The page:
If located on upper floors of a steel construction building, try turning the loop itself into the horizontal and arrange a way to hang it outside a nearby window.  If the magloop is about a half wavelength or more above ground at the frequency of interest, placing it into horizontal polarization mode like that will pretty much resemble the common dipole pattern.  Tried that from a hotel in my travels once.  Hard part is finding a tall building that still has a window that can be opened far enough to deploy the magloop out of, though.  I've had a few CW QSOs from tall hotels that had non-opening windows, though, in both horizontal and vertical antenna orientations. 

The one thing to keep in mind is that any small antenna must therefore also come under the heading of what many call the "compromise antenna".  As compromise antennas go, I have empirically found that the magloop works very well indeed. 


73
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KC4MOP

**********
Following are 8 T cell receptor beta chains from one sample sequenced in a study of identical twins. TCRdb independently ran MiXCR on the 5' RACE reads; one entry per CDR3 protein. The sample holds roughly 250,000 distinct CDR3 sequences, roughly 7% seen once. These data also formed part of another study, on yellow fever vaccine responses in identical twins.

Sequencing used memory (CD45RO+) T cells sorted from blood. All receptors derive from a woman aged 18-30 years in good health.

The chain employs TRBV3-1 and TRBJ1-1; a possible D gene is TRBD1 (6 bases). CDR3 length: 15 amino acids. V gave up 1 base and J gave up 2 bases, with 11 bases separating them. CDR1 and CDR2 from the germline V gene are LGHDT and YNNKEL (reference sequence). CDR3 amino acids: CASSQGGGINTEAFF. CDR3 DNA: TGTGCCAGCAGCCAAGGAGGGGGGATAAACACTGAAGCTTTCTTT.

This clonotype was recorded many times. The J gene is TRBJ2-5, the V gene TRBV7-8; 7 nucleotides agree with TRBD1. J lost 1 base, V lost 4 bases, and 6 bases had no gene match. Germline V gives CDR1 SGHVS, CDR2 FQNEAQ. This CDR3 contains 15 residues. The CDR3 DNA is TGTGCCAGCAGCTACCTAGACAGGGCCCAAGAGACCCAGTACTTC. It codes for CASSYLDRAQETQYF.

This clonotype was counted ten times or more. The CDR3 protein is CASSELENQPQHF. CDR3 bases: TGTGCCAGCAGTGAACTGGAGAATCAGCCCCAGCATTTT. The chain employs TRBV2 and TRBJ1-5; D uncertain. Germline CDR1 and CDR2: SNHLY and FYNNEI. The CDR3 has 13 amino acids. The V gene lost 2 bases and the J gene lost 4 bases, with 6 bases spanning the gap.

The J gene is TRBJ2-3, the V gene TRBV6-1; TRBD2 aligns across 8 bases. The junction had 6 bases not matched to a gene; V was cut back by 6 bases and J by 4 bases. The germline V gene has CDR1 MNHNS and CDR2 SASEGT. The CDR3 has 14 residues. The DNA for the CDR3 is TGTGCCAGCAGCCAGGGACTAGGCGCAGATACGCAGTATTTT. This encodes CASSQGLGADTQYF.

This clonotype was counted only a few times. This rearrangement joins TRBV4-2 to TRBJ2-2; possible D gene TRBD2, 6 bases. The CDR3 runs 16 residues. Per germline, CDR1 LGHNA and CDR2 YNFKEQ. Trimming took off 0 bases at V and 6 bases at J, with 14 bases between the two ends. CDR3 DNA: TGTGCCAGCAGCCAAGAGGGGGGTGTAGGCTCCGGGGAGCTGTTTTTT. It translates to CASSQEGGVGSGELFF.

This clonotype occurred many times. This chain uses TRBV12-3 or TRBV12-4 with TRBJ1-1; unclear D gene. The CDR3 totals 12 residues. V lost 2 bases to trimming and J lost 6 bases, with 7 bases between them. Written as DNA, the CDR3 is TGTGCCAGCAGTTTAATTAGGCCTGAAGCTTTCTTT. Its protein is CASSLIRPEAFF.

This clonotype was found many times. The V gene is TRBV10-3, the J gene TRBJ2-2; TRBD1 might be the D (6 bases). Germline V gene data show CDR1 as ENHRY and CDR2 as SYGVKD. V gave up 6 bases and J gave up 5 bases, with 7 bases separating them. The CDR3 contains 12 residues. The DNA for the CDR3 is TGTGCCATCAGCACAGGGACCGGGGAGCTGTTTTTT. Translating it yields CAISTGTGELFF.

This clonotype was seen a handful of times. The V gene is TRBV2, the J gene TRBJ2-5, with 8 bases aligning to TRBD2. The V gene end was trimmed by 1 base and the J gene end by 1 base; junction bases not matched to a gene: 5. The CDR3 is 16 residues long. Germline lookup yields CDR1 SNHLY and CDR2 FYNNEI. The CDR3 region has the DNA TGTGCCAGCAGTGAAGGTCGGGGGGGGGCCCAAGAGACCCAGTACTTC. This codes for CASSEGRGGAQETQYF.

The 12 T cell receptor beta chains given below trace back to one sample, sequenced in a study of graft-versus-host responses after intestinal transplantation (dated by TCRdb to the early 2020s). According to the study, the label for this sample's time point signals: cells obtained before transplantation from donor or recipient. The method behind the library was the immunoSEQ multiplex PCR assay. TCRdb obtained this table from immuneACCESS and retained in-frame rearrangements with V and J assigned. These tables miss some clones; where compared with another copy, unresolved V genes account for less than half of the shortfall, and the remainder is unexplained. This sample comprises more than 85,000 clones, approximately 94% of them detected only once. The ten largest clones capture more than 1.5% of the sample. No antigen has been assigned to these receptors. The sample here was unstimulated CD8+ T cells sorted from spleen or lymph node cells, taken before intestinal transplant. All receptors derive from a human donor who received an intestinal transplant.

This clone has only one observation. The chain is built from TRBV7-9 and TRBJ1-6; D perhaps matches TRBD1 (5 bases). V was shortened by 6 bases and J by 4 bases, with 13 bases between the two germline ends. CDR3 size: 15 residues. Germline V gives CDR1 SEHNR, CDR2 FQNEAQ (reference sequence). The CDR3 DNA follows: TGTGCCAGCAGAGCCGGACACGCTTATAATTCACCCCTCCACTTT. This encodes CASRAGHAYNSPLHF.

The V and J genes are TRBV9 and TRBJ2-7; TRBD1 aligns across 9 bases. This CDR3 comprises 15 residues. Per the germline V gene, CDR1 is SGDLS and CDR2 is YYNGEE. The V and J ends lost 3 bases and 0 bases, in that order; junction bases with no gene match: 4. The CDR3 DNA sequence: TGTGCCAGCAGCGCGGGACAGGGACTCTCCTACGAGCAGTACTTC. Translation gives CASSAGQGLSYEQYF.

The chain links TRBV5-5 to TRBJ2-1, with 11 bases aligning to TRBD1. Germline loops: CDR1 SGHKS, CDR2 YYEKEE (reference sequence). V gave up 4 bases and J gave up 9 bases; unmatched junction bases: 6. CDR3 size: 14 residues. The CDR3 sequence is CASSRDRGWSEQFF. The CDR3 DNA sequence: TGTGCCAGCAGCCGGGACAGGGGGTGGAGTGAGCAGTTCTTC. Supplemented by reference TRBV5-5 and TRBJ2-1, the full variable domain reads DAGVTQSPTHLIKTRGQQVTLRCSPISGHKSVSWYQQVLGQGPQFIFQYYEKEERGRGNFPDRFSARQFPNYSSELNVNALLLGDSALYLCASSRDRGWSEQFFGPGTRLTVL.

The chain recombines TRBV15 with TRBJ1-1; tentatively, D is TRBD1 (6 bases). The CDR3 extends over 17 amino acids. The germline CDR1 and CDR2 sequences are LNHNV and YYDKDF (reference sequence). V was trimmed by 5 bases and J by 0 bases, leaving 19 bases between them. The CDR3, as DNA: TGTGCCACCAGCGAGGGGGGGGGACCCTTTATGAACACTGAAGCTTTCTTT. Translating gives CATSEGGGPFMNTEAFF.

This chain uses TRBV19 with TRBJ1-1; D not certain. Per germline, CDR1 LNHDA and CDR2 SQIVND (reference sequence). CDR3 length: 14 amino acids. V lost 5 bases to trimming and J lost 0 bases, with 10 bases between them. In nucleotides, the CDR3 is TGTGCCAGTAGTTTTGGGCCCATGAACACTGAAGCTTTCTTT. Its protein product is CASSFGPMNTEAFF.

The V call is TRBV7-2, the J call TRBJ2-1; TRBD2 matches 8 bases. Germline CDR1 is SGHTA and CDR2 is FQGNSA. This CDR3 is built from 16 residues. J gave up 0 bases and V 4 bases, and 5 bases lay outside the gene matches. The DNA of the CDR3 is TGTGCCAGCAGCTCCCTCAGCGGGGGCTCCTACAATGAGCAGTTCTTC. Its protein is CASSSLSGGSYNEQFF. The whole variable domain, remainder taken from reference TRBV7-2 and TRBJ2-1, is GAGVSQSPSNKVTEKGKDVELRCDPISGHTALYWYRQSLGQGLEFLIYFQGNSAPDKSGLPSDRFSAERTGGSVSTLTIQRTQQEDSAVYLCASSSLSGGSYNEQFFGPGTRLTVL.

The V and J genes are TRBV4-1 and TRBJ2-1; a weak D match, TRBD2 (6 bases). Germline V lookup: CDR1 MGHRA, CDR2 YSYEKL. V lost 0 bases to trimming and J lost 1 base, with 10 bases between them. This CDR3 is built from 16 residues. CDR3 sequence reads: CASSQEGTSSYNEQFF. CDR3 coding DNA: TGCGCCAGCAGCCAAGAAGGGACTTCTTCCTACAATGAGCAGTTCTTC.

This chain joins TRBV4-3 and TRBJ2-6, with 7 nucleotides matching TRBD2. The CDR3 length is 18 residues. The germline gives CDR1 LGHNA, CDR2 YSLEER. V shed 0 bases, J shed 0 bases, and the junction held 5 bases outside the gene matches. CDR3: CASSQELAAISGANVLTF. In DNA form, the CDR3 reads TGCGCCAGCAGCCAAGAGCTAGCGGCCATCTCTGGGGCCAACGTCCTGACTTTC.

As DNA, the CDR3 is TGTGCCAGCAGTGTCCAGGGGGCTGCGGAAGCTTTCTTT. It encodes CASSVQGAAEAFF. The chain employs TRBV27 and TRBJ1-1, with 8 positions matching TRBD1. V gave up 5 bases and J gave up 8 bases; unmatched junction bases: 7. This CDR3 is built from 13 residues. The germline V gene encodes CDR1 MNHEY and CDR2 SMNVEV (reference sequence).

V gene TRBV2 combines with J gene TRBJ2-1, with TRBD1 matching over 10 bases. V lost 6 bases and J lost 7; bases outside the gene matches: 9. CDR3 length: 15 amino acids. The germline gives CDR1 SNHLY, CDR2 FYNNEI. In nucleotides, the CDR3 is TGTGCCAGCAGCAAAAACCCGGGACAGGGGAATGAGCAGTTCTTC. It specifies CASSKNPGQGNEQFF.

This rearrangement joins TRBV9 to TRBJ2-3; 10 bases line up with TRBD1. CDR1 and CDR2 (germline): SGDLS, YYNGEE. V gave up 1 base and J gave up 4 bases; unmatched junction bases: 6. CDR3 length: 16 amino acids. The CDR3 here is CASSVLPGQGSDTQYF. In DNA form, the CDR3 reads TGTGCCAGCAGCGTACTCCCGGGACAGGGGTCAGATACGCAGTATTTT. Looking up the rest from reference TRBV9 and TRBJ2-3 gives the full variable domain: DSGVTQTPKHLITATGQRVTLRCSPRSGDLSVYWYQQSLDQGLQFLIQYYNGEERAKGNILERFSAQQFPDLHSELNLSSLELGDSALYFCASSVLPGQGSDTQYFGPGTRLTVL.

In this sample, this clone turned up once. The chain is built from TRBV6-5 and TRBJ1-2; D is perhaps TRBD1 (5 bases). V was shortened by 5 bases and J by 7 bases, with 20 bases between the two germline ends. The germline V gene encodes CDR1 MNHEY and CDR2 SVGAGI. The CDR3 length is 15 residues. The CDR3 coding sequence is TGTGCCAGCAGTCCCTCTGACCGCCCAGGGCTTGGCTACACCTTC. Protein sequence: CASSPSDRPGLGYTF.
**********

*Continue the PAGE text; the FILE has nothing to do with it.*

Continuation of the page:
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« Reply #8 on: July 22, 2012, 06:06:08 PM »

This link back to eHam was very interesting. Helically wound mag loop antenna that can handle legal limit.

http://www.eham.net/articles/26572#comments
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W8JI
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« Reply #9 on: August 06, 2012, 07:29:17 AM »

This link back to eHam was very interesting. Helically wound mag loop antenna that can handle legal limit.

http://www.eham.net/articles/26572#comments

That article, unfortunately, is not technically sound.